“I cannot resign myself to Greece leaving the euro zone … We must find a solution,” Valls told media.
In Asia, policymakers were watching events closely, though the spillover effects appeared limited for now.
Korea’s finance ministry and central bank discussed the market reaction in meetings on Monday, while Japan’s top government spokesman Yoshihide Suga said the government was in close co-operation with the Bank of Japan over the turmoil.
BILLIONS PULLED FROM ACCOUNTS
The bank holiday announced by Tsipras will last at least until Monday, July 6, the day after the planned referendum, a Greek official said after a late-night meeting of the cabinet. The Athens stock exchange will be closed as the government tries to manage the financial fallout.
It remains unclear how long capital controls will remain in force. In Cyprus, which imposed similar measures in 2013, they were not fully lifted until April this year.
Tsipras faces growing political pressure, with some opinion polls suggesting a majority of Greeks could turn their back on his call to reject the bailout and instead support the lenders’ package in the referendum.
If they do, he would face pressure to resign, leaving the way open for new elections.
Former conservative Prime Minister Antonis Samaras, who on Sunday met Greek head of state President Prokopis Pavlopoulos, said Tsipras should drop the referendum plans and return to the negotiations or make way for a government of national unity.
As speculation of capital controls increased over the past two weeks, Greeks have pulled billions of euros from their accounts. Long queues formed in supermarkets on Saturday as shoppers stocked up on essentials.
Greece’s top refiner, Hellenic Petroleum, said it had enough fuel reserves on hand to last for many months, but there were reports of long queues forming at petrol stations.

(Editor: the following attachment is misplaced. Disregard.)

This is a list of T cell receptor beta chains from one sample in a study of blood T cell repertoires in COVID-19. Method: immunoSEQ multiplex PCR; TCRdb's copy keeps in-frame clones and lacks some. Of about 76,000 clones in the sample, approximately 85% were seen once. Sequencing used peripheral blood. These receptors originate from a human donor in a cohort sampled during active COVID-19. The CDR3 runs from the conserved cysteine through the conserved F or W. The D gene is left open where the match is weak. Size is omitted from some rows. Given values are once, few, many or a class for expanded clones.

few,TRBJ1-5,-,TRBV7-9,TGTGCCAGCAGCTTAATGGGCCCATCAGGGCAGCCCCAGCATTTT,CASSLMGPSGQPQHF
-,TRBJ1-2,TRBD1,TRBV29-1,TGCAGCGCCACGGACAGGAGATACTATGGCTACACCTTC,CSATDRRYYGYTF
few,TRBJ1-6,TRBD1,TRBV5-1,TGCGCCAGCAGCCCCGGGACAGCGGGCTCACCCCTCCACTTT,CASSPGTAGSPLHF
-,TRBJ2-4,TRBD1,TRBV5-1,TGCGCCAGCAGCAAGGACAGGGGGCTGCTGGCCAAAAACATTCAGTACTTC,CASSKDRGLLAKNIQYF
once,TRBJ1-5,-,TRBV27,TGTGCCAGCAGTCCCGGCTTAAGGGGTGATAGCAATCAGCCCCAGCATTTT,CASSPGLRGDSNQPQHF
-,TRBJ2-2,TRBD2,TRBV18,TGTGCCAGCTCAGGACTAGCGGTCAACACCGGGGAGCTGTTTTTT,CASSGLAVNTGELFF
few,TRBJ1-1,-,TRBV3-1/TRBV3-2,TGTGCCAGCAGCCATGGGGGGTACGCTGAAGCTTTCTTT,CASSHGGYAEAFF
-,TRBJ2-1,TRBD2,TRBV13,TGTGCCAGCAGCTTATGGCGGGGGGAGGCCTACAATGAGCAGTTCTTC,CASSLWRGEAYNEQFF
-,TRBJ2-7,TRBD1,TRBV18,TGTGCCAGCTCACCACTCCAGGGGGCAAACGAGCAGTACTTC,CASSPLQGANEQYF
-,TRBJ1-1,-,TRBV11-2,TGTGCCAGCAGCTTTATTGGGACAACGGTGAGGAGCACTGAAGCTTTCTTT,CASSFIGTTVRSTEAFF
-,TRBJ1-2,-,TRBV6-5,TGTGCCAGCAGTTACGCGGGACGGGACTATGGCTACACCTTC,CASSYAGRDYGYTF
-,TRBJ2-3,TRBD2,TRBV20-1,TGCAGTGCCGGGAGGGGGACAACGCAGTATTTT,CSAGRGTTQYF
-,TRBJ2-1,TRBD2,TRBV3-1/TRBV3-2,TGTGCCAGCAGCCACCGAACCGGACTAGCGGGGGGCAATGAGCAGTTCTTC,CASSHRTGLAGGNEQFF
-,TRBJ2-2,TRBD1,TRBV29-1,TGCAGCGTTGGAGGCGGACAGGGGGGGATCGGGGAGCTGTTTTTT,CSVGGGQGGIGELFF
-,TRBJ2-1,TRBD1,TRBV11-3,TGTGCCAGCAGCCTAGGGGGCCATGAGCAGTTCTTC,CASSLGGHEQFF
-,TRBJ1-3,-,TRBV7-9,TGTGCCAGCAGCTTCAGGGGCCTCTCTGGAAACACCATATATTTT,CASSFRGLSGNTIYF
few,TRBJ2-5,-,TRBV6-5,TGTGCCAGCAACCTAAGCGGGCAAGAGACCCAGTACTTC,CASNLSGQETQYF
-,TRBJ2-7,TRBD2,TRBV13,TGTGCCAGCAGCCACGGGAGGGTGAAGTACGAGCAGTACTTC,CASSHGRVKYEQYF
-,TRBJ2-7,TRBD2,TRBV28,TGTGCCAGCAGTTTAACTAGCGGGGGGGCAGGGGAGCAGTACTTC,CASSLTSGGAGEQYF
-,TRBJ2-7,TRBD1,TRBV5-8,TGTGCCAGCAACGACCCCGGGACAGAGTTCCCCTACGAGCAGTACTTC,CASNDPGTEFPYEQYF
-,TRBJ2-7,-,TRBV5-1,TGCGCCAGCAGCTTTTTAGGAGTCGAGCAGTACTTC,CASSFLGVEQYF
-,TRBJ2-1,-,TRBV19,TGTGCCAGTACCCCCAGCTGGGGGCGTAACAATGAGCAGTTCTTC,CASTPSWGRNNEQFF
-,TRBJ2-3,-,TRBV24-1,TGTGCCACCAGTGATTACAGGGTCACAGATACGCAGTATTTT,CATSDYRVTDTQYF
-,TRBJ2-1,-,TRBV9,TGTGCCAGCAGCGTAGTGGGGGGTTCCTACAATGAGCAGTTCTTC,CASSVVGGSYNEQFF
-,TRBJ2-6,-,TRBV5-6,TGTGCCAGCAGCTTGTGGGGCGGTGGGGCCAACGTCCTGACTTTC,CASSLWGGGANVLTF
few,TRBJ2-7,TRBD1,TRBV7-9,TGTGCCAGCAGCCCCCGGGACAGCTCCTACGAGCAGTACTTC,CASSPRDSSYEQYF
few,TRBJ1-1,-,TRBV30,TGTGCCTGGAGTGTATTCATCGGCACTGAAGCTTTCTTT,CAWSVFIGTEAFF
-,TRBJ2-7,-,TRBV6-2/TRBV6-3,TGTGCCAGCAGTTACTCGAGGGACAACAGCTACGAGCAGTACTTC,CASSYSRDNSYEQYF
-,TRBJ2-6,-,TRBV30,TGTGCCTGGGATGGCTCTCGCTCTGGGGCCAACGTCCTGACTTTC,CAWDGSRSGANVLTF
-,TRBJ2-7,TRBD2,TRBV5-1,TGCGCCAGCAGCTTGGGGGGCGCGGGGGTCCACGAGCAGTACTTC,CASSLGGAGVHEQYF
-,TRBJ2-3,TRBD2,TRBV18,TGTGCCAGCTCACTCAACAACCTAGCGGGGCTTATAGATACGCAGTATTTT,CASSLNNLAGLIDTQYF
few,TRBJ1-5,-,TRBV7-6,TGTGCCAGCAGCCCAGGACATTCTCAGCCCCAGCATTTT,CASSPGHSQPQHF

The broader consequences for Greece’s economy, now back in recession, are likely to be severe, with the tourism sector, which accounts for almost a fifth of economic output, about to start its vital summer season. Anxious to reassure tourists, the government said the 60 euro cash withdrawal limit would not apply to people using foreign credit or debit cards.
Travel companies had been warning tourists for weeks that they should take extra cash, but finding empty ATMs was still a shock to many.
“I am trying to go over to the bigger banks,” said Cassandra Preston, a Canadian tourist who was scouring central Athens for a machine with cash. “I am here for another month, and I would like to make sure I have some cash on me.”
Many leading economists have voiced sympathy with the Greek government’s argument that further cuts in spending risk choking off the growth that would give Greece some prospect of servicing debts worth nearly twice its annual national income.
However, in economic powerhouse Germany, other southern states that have endured austerity in return for EU cash and poor eastern countries with living standards much lower than Greece’s, many voters and politicians have run out of patience.
German Finance Minister Wolfgang Schaeuble openly questioned the solvency of Greek banks, a key condition to qualify to receive such finance.
“The ECB has always said that as long as Greek banks are solvent, then emergency loans, the ELA, can be granted,” he said on Saturday. “And now there is naturally a new situation that because of the developments the liquidity and solvency of Greek banks, or some Greek banks, could be in doubt.”